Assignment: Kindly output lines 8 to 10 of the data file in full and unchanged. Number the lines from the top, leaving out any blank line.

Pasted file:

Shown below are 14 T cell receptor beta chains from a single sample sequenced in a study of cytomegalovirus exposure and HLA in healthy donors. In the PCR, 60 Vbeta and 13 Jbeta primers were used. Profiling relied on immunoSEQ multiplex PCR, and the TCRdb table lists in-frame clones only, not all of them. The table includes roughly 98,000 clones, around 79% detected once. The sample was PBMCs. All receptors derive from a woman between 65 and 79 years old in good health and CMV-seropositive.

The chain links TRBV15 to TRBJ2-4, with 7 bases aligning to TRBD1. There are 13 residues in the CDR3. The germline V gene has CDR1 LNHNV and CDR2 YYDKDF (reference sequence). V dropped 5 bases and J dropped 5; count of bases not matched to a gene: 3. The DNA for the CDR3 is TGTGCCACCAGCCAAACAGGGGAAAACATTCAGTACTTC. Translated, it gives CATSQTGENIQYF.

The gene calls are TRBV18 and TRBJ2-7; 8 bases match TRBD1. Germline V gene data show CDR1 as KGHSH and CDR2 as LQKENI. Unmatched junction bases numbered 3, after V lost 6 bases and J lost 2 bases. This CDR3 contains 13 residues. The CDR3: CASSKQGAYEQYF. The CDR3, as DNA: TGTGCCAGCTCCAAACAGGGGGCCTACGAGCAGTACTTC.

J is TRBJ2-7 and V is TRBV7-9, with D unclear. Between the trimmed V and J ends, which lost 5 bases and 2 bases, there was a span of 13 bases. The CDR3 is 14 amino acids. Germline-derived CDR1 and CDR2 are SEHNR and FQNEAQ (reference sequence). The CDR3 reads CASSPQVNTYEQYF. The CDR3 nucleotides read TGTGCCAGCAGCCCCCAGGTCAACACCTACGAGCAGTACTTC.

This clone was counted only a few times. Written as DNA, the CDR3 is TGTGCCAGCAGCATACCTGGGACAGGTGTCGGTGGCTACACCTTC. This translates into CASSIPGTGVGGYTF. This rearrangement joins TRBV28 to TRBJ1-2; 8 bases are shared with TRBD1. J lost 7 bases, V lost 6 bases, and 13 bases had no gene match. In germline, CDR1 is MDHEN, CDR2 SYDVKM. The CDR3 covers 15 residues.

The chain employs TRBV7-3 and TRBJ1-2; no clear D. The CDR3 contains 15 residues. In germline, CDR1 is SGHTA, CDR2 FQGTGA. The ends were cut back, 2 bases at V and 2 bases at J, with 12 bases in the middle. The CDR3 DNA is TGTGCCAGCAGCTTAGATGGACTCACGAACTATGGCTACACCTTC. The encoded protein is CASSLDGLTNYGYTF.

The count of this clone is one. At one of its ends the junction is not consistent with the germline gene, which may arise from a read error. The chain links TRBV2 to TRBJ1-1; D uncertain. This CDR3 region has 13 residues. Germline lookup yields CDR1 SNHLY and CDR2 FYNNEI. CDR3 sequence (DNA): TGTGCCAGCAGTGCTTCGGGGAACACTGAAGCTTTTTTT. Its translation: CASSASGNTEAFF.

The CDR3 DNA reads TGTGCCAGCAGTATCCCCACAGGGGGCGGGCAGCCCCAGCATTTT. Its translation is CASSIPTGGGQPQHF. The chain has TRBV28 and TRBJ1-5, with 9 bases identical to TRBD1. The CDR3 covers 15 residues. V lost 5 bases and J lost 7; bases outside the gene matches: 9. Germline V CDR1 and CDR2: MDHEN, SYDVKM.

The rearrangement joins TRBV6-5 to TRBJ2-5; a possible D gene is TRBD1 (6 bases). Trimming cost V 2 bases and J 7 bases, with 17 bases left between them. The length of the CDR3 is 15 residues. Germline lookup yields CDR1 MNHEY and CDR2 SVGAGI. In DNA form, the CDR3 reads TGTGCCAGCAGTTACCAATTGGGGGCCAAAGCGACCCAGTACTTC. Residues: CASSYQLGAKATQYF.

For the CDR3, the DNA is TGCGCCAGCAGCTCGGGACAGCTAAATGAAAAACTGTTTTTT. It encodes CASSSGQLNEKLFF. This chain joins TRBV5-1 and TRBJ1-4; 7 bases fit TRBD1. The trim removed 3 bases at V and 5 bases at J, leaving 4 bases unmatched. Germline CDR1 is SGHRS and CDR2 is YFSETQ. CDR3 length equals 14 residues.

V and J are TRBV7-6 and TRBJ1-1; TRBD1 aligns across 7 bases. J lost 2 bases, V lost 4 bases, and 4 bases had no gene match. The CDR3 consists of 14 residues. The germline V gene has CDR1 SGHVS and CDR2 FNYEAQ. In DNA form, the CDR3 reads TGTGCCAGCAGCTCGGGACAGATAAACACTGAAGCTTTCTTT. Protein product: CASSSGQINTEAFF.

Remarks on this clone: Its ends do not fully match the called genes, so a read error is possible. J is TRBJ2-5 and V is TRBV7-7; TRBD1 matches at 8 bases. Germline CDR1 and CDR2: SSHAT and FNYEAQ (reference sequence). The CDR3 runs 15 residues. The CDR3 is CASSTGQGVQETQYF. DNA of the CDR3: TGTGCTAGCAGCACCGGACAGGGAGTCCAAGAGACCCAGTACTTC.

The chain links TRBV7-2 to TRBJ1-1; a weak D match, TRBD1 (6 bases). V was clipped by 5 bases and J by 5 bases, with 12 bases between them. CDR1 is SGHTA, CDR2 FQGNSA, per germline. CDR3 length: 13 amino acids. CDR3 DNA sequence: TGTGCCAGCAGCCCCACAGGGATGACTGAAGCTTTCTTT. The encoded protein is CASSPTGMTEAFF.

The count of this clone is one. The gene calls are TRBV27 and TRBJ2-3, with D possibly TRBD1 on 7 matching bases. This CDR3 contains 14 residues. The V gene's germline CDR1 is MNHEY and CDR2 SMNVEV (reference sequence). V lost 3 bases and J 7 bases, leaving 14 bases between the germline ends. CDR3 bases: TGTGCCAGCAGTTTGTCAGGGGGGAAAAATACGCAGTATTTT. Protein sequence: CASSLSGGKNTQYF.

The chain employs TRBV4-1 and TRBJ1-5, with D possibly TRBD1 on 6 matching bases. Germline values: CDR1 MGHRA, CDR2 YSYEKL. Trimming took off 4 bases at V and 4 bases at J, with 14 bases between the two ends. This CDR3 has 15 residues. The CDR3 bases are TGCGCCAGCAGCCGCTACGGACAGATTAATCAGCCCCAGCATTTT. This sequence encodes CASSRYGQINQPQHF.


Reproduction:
The CDR3 DNA reads TGTGCCAGCAGTATCCCCACAGGGGGCGGGCAGCCCCAGCATTTT. Its translation is CASSIPTGGGQPQHF. The chain has TRBV28 and TRBJ1-5, with 9 bases identical to TRBD1. The CDR3 covers 15 residues. V lost 5 bases and J lost 7; bases outside the gene matches: 9. Germline V CDR1 and CDR2: MDHEN, SYDVKM.

The rearrangement joins TRBV6-5 to TRBJ2-5; a possible D gene is TRBD1 (6 bases). Trimming cost V 2 bases and J 7 bases, with 17 bases left between them. The length of the CDR3 is 15 residues. Germline lookup yields CDR1 MNHEY and CDR2 SVGAGI. In DNA form, the CDR3 reads TGTGCCAGCAGTTACCAATTGGGGGCCAAAGCGACCCAGTACTTC. Residues: CASSYQLGAKATQYF.

For the CDR3, the DNA is TGCGCCAGCAGCTCGGGACAGCTAAATGAAAAACTGTTTTTT. It encodes CASSSGQLNEKLFF. This chain joins TRBV5-1 and TRBJ1-4; 7 bases fit TRBD1. The trim removed 3 bases at V and 5 bases at J, leaving 4 bases unmatched. Germline CDR1 is SGHRS and CDR2 is YFSETQ. CDR3 length equals 14 residues.